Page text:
Project Statement

Iron Dust - Reflections, 2017
A project on the ethical, moral and visual landscape after the industry

In Kladno, walking amongst the ruins of ancient steel factories, is like visiting an archaeological site that - just few years ago -  was part of an unusual life in the shadow of Stalinism. All that remains today, of a factory which was employing thousands of employees, is debris, weeds, rusted trusses, crumbling furnaces and abandoned buildings.

These remains suggest a symbolic reading of the landscape: on one hand, the horizontal extension of buildings over on immense plot of land recall man's lust of power and ambition; on the other, the cimneystacks with their heights and majesty, alter the natural morphology of the landscape to become devices of metaphysical connection with the super natural and the Divine. The dimension of these industrial landscape astonishes and scares at the same time: a system of symbols put in place to legitimize the secular power granted to the ruling class.

Command structures now abandoned in a surreal silence invite for a reflection of hierarchy as a social construct, only able to exist within a given context: a reminder that best decisions don't always come from top.

The factory only proposes an apparent absence and vacuum. Volunteer workers' voices are still here: judges, lawyers, poets, philosophy professors, uprooted from their own houses and lives, during the Communist regime, to carry out unknown jobs in extreme and dangerous conditions, amidst criminals and political prisoners. It feels like we can still see the prisoners depicted by Hrabal, dowloading crucified Christ crosses off the train to be converted into peaceful steel to pierce imperialist invaders' throats.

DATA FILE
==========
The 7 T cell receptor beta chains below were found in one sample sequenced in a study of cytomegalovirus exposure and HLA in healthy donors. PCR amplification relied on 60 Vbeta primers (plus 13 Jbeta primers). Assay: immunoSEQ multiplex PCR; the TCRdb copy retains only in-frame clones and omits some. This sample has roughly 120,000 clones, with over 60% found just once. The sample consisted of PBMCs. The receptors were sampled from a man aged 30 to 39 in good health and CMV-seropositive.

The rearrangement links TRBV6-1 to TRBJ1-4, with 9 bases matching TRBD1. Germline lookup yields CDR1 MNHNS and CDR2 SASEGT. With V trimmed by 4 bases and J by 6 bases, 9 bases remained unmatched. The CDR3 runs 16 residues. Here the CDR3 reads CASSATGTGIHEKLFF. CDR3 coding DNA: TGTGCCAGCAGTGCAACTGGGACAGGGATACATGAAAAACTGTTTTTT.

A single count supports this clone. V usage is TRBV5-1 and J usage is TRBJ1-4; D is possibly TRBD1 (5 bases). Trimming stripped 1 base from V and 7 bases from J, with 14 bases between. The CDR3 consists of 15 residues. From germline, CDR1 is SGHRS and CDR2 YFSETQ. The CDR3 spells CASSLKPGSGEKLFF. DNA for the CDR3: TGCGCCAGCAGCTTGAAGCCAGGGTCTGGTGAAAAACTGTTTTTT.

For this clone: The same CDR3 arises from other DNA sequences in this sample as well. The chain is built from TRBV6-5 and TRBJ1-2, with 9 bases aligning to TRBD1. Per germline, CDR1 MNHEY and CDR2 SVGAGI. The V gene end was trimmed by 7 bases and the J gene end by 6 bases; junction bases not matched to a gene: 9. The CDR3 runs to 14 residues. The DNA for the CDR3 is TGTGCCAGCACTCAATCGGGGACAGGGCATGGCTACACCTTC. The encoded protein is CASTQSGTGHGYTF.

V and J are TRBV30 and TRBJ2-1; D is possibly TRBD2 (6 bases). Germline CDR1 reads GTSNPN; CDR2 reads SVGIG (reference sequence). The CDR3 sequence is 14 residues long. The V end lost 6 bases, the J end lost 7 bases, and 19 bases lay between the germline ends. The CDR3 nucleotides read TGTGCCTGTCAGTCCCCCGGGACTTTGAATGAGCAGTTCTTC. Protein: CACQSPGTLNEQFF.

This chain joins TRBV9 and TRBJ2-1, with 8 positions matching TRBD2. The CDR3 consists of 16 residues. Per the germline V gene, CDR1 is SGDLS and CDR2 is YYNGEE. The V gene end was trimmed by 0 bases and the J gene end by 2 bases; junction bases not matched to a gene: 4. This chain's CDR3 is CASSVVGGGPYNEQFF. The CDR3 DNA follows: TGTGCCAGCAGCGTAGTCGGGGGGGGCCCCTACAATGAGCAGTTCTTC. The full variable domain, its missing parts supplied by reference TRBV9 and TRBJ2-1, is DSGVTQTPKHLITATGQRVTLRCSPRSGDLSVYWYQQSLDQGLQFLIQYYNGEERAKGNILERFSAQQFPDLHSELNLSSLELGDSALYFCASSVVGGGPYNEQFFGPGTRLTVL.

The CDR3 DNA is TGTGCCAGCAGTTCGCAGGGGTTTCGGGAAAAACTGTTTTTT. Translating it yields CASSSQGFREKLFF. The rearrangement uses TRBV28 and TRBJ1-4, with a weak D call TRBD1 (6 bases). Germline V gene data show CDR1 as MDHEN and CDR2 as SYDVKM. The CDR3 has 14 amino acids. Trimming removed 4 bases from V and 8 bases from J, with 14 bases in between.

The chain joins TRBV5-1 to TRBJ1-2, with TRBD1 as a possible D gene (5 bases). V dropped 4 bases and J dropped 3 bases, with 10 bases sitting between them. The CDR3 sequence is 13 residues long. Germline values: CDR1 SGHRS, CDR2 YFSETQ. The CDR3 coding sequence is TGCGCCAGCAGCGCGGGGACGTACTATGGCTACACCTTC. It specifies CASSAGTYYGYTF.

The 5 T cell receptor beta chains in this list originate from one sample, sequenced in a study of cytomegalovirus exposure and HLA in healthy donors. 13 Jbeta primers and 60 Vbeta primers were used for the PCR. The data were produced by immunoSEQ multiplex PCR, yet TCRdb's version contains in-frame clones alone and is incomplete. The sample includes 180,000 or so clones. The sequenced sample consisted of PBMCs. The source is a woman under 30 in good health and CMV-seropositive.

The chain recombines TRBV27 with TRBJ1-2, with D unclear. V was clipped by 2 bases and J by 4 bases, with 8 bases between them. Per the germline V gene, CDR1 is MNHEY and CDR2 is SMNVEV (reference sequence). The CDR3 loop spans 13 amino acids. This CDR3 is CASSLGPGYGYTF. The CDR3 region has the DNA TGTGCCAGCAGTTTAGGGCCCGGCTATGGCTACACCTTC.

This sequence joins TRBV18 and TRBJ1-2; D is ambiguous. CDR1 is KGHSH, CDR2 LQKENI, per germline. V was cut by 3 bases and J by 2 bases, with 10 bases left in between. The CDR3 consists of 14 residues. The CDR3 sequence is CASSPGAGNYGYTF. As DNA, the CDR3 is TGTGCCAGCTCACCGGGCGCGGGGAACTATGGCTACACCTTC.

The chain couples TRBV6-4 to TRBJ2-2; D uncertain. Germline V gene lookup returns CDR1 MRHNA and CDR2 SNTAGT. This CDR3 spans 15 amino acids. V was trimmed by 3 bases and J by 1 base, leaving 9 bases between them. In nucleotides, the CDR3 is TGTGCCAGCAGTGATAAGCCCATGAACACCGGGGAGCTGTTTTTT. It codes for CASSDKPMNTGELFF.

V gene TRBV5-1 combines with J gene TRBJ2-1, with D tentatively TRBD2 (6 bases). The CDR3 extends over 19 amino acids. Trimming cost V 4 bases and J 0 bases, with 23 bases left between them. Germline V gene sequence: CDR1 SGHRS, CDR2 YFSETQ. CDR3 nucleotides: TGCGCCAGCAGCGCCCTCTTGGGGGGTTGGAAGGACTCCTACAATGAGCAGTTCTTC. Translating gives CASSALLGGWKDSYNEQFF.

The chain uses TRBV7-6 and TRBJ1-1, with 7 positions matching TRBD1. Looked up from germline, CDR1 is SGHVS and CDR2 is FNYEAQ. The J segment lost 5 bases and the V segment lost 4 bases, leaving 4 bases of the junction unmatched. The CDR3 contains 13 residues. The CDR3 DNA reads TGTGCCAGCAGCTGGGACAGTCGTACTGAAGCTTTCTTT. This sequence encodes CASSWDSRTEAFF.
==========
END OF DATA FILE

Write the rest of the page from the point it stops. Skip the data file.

The man in the factory, is a tiny figure with the only task to activate hugely powerful machines, which govern the laws of physics to mould metals: a small actor with big responsibilities.

Through the windows, nature and factory establish a relationship. On one side, the projection of possible worlds, the painting-like effect of timeworn glass: a portal to an unconscious dimension; on the other side, the squared geometry and the sharp frame lines steer the thinking towards a more rational vision. This tension creates attraction for the surrounding landscape: a magnetic force that allows nature to enter the factory.

The plant decommissioning, one-sidedly decided by man, it's an impossible condition. The dialogue with nature throughout the seasons, the gradual change of colours, the daylight shaping new volumes and unexpected architectures within the abandoned buildings are all part of a process that is continuous and unavoidable.

As much as the factory's closure, this one is a new condition too: most probably unexpected but definitely not negotiable.